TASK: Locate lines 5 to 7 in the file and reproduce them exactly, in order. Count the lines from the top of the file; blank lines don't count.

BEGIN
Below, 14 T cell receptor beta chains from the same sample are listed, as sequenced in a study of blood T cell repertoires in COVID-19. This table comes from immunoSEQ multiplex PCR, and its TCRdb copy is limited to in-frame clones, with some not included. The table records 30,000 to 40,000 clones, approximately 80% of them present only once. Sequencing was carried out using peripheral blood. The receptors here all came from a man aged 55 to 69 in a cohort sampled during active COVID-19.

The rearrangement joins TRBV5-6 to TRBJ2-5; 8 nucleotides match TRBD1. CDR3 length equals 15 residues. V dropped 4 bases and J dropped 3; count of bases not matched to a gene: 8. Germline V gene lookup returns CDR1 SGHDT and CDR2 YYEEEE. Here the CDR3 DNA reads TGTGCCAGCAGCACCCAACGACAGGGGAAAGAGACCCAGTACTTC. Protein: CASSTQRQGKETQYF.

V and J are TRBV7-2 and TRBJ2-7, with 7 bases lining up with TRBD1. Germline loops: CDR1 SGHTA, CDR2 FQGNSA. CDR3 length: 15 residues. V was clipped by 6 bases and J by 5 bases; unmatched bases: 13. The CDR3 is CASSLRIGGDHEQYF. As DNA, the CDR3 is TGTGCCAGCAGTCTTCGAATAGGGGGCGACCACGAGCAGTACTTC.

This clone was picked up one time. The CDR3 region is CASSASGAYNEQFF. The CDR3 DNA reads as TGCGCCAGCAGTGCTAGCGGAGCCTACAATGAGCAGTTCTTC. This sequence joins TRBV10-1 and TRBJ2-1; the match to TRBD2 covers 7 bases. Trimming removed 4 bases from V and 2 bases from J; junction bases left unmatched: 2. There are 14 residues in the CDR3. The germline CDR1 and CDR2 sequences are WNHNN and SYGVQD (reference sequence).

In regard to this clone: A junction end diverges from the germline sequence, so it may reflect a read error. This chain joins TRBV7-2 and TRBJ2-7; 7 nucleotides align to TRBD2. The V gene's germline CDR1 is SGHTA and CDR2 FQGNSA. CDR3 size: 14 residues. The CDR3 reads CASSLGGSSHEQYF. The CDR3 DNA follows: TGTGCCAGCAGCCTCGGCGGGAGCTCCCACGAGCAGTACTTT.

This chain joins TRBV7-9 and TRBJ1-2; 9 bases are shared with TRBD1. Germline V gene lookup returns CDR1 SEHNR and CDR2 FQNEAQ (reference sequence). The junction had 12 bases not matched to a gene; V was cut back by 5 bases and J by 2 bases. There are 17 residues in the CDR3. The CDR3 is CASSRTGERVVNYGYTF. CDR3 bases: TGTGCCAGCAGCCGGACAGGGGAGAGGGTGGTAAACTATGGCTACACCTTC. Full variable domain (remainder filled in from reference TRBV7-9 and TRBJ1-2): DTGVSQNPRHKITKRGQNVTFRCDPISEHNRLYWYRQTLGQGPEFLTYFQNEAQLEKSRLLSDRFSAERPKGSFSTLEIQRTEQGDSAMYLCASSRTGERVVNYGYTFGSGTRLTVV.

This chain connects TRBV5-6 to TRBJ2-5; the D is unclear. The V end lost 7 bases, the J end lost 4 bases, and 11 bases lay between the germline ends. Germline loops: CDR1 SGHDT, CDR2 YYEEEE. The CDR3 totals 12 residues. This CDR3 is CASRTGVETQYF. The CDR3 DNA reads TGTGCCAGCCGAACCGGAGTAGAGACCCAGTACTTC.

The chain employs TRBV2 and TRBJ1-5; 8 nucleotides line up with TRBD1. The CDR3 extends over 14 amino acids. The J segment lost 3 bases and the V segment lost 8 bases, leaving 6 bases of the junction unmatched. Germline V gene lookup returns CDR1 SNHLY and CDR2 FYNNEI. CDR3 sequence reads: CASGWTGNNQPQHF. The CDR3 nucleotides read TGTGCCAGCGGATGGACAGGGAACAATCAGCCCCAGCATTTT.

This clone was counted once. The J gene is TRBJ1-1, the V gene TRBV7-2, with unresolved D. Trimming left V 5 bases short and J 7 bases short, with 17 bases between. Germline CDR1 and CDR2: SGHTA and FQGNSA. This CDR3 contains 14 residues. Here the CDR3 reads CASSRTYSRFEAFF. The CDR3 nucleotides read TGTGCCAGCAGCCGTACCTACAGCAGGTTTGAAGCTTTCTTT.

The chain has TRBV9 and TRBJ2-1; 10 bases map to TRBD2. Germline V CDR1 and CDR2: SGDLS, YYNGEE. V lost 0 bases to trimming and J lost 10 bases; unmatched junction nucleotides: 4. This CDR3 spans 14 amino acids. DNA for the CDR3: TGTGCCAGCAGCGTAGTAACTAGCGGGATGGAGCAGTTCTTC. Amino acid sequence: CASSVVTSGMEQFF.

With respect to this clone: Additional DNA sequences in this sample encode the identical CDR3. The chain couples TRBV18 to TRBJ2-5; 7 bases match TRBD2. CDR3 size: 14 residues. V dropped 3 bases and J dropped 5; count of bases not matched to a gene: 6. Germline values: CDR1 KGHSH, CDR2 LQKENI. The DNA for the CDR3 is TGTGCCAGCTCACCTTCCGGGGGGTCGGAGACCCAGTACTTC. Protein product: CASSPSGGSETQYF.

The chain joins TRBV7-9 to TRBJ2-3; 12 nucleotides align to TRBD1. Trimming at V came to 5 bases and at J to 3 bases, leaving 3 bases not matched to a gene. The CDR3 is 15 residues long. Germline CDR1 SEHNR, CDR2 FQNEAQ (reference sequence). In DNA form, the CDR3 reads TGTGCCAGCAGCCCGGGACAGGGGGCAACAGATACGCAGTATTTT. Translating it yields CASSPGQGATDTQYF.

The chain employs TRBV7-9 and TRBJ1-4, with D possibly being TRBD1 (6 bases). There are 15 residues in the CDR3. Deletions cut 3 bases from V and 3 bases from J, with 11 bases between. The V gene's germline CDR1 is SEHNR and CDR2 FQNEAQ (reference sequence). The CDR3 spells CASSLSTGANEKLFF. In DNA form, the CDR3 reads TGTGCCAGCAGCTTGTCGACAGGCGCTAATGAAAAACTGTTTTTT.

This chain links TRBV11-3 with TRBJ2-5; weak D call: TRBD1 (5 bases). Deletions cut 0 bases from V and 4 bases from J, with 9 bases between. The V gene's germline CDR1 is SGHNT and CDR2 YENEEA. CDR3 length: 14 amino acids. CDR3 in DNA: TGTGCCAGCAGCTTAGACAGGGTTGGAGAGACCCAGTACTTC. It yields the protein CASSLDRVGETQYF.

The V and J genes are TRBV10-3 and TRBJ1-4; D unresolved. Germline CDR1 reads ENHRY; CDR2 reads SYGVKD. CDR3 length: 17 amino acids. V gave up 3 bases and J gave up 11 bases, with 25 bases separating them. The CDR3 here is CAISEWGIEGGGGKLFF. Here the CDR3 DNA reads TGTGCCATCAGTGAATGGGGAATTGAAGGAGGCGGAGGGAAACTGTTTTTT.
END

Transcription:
In regard to this clone: A junction end diverges from the germline sequence, so it may reflect a read error. This chain joins TRBV7-2 and TRBJ2-7; 7 nucleotides align to TRBD2. The V gene's germline CDR1 is SGHTA and CDR2 FQGNSA. CDR3 size: 14 residues. The CDR3 reads CASSLGGSSHEQYF. The CDR3 DNA follows: TGTGCCAGCAGCCTCGGCGGGAGCTCCCACGAGCAGTACTTT.

This chain joins TRBV7-9 and TRBJ1-2; 9 bases are shared with TRBD1. Germline V gene lookup returns CDR1 SEHNR and CDR2 FQNEAQ (reference sequence). The junction had 12 bases not matched to a gene; V was cut back by 5 bases and J by 2 bases. There are 17 residues in the CDR3. The CDR3 is CASSRTGERVVNYGYTF. CDR3 bases: TGTGCCAGCAGCCGGACAGGGGAGAGGGTGGTAAACTATGGCTACACCTTC. Full variable domain (remainder filled in from reference TRBV7-9 and TRBJ1-2): DTGVSQNPRHKITKRGQNVTFRCDPISEHNRLYWYRQTLGQGPEFLTYFQNEAQLEKSRLLSDRFSAERPKGSFSTLEIQRTEQGDSAMYLCASSRTGERVVNYGYTFGSGTRLTVV.

This chain connects TRBV5-6 to TRBJ2-5; the D is unclear. The V end lost 7 bases, the J end lost 4 bases, and 11 bases lay between the germline ends. Germline loops: CDR1 SGHDT, CDR2 YYEEEE. The CDR3 totals 12 residues. This CDR3 is CASRTGVETQYF. The CDR3 DNA reads TGTGCCAGCCGAACCGGAGTAGAGACCCAGTACTTC.